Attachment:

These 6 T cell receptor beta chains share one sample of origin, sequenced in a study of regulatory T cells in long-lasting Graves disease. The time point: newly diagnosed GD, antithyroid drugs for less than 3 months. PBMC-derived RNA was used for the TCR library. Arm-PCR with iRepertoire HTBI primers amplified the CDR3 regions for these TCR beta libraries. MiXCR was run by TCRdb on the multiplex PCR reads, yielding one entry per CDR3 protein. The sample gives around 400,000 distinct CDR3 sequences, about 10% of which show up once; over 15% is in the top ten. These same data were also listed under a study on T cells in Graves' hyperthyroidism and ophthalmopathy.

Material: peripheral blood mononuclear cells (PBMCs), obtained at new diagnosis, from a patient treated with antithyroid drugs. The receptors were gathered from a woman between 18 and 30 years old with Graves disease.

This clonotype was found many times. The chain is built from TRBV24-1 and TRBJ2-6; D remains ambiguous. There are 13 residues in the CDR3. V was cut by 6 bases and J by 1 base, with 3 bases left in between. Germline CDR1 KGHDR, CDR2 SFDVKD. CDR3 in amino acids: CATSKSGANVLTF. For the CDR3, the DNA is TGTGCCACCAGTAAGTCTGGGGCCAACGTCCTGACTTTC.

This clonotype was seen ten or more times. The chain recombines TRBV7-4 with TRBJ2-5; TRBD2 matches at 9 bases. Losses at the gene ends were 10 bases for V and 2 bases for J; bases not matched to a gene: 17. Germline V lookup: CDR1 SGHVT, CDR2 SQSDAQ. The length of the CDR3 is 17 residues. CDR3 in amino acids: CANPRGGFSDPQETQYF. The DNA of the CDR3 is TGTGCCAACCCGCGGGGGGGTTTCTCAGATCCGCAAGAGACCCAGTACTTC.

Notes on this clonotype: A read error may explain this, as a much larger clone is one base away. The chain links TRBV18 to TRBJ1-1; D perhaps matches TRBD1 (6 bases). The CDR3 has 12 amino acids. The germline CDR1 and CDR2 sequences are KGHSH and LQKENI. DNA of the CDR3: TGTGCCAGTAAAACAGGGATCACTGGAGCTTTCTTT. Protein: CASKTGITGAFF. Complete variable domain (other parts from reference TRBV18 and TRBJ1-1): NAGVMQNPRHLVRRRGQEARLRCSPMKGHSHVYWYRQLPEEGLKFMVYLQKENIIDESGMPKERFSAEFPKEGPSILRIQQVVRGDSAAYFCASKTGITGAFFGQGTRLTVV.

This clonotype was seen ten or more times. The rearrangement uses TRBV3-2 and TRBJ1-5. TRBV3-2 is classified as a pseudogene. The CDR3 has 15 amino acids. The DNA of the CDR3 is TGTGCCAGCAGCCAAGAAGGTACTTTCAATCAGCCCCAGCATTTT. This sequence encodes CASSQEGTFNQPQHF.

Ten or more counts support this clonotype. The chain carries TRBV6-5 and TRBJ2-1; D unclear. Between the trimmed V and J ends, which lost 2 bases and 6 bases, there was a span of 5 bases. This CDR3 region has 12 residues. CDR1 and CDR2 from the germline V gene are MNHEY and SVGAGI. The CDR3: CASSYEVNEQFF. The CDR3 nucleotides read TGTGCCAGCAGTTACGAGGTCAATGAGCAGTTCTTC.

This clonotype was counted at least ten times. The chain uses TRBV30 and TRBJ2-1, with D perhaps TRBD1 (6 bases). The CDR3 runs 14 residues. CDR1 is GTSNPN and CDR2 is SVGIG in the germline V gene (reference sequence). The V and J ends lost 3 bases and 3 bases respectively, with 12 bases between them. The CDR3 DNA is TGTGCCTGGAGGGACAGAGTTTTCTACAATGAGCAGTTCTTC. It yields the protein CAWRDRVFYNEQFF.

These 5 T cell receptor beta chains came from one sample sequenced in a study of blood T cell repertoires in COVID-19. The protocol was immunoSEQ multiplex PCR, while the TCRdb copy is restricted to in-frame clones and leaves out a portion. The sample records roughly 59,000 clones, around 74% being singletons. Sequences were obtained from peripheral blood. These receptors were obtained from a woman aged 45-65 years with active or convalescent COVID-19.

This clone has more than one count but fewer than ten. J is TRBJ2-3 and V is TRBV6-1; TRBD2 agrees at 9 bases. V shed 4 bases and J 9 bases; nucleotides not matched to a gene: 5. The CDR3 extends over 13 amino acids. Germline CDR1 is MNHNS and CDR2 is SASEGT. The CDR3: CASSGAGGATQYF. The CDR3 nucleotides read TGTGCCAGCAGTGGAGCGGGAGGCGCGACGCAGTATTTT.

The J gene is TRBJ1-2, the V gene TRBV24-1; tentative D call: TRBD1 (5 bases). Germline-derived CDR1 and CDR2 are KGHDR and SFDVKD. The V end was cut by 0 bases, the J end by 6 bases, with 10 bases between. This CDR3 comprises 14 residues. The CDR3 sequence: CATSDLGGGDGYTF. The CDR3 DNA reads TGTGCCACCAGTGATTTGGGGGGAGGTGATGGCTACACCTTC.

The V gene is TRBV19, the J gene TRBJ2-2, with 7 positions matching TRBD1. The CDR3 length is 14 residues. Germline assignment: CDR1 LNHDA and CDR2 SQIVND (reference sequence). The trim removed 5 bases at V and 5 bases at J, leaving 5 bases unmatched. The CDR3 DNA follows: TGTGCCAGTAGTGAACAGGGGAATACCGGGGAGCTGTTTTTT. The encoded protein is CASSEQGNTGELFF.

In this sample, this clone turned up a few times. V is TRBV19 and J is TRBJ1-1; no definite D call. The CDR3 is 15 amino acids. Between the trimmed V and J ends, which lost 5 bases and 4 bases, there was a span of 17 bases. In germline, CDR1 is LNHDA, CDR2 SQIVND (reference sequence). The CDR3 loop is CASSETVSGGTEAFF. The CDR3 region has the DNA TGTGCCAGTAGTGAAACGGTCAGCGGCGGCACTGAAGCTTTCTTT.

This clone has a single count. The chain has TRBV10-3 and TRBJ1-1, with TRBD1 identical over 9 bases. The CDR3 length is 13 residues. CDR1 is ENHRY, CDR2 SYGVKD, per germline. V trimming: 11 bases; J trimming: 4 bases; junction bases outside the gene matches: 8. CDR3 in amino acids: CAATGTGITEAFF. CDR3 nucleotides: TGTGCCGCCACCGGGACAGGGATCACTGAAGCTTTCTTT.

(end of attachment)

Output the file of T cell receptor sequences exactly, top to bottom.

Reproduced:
These 6 T cell receptor beta chains share one sample of origin, sequenced in a study of regulatory T cells in long-lasting Graves disease. The time point: newly diagnosed GD, antithyroid drugs for less than 3 months. PBMC-derived RNA was used for the TCR library. Arm-PCR with iRepertoire HTBI primers amplified the CDR3 regions for these TCR beta libraries. MiXCR was run by TCRdb on the multiplex PCR reads, yielding one entry per CDR3 protein. The sample gives around 400,000 distinct CDR3 sequences, about 10% of which show up once; over 15% is in the top ten. These same data were also listed under a study on T cells in Graves' hyperthyroidism and ophthalmopathy.

Material: peripheral blood mononuclear cells (PBMCs), obtained at new diagnosis, from a patient treated with antithyroid drugs. The receptors were gathered from a woman between 18 and 30 years old with Graves disease.

This clonotype was found many times. The chain is built from TRBV24-1 and TRBJ2-6; D remains ambiguous. There are 13 residues in the CDR3. V was cut by 6 bases and J by 1 base, with 3 bases left in between. Germline CDR1 KGHDR, CDR2 SFDVKD. CDR3 in amino acids: CATSKSGANVLTF. For the CDR3, the DNA is TGTGCCACCAGTAAGTCTGGGGCCAACGTCCTGACTTTC.

This clonotype was seen ten or more times. The chain recombines TRBV7-4 with TRBJ2-5; TRBD2 matches at 9 bases. Losses at the gene ends were 10 bases for V and 2 bases for J; bases not matched to a gene: 17. Germline V lookup: CDR1 SGHVT, CDR2 SQSDAQ. The length of the CDR3 is 17 residues. CDR3 in amino acids: CANPRGGFSDPQETQYF. The DNA of the CDR3 is TGTGCCAACCCGCGGGGGGGTTTCTCAGATCCGCAAGAGACCCAGTACTTC.

Notes on this clonotype: A read error may explain this, as a much larger clone is one base away. The chain links TRBV18 to TRBJ1-1; D perhaps matches TRBD1 (6 bases). The CDR3 has 12 amino acids. The germline CDR1 and CDR2 sequences are KGHSH and LQKENI. DNA of the CDR3: TGTGCCAGTAAAACAGGGATCACTGGAGCTTTCTTT. Protein: CASKTGITGAFF. Complete variable domain (other parts from reference TRBV18 and TRBJ1-1): NAGVMQNPRHLVRRRGQEARLRCSPMKGHSHVYWYRQLPEEGLKFMVYLQKENIIDESGMPKERFSAEFPKEGPSILRIQQVVRGDSAAYFCASKTGITGAFFGQGTRLTVV.

This clonotype was seen ten or more times. The rearrangement uses TRBV3-2 and TRBJ1-5. TRBV3-2 is classified as a pseudogene. The CDR3 has 15 amino acids. The DNA of the CDR3 is TGTGCCAGCAGCCAAGAAGGTACTTTCAATCAGCCCCAGCATTTT. This sequence encodes CASSQEGTFNQPQHF.

Ten or more counts support this clonotype. The chain carries TRBV6-5 and TRBJ2-1; D unclear. Between the trimmed V and J ends, which lost 2 bases and 6 bases, there was a span of 5 bases. This CDR3 region has 12 residues. CDR1 and CDR2 from the germline V gene are MNHEY and SVGAGI. The CDR3: CASSYEVNEQFF. The CDR3 nucleotides read TGTGCCAGCAGTTACGAGGTCAATGAGCAGTTCTTC.

This clonotype was counted at least ten times. The chain uses TRBV30 and TRBJ2-1, with D perhaps TRBD1 (6 bases). The CDR3 runs 14 residues. CDR1 is GTSNPN and CDR2 is SVGIG in the germline V gene (reference sequence). The V and J ends lost 3 bases and 3 bases respectively, with 12 bases between them. The CDR3 DNA is TGTGCCTGGAGGGACAGAGTTTTCTACAATGAGCAGTTCTTC. It yields the protein CAWRDRVFYNEQFF.

These 5 T cell receptor beta chains came from one sample sequenced in a study of blood T cell repertoires in COVID-19. The protocol was immunoSEQ multiplex PCR, while the TCRdb copy is restricted to in-frame clones and leaves out a portion. The sample records roughly 59,000 clones, around 74% being singletons. Sequences were obtained from peripheral blood. These receptors were obtained from a woman aged 45-65 years with active or convalescent COVID-19.

This clone has more than one count but fewer than ten. J is TRBJ2-3 and V is TRBV6-1; TRBD2 agrees at 9 bases. V shed 4 bases and J 9 bases; nucleotides not matched to a gene: 5. The CDR3 extends over 13 amino acids. Germline CDR1 is MNHNS and CDR2 is SASEGT. The CDR3: CASSGAGGATQYF. The CDR3 nucleotides read TGTGCCAGCAGTGGAGCGGGAGGCGCGACGCAGTATTTT.

The J gene is TRBJ1-2, the V gene TRBV24-1; tentative D call: TRBD1 (5 bases). Germline-derived CDR1 and CDR2 are KGHDR and SFDVKD. The V end was cut by 0 bases, the J end by 6 bases, with 10 bases between. This CDR3 comprises 14 residues. The CDR3 sequence: CATSDLGGGDGYTF. The CDR3 DNA reads TGTGCCACCAGTGATTTGGGGGGAGGTGATGGCTACACCTTC.

The V gene is TRBV19, the J gene TRBJ2-2, with 7 positions matching TRBD1. The CDR3 length is 14 residues. Germline assignment: CDR1 LNHDA and CDR2 SQIVND (reference sequence). The trim removed 5 bases at V and 5 bases at J, leaving 5 bases unmatched. The CDR3 DNA follows: TGTGCCAGTAGTGAACAGGGGAATACCGGGGAGCTGTTTTTT. The encoded protein is CASSEQGNTGELFF.

In this sample, this clone turned up a few times. V is TRBV19 and J is TRBJ1-1; no definite D call. The CDR3 is 15 amino acids. Between the trimmed V and J ends, which lost 5 bases and 4 bases, there was a span of 17 bases. In germline, CDR1 is LNHDA, CDR2 SQIVND (reference sequence). The CDR3 loop is CASSETVSGGTEAFF. The CDR3 region has the DNA TGTGCCAGTAGTGAAACGGTCAGCGGCGGCACTGAAGCTTTCTTT.

This clone has a single count. The chain has TRBV10-3 and TRBJ1-1, with TRBD1 identical over 9 bases. The CDR3 length is 13 residues. CDR1 is ENHRY, CDR2 SYGVKD, per germline. V trimming: 11 bases; J trimming: 4 bases; junction bases outside the gene matches: 8. CDR3 in amino acids: CAATGTGITEAFF. CDR3 nucleotides: TGTGCCGCCACCGGGACAGGGATCACTGAAGCTTTCTTT.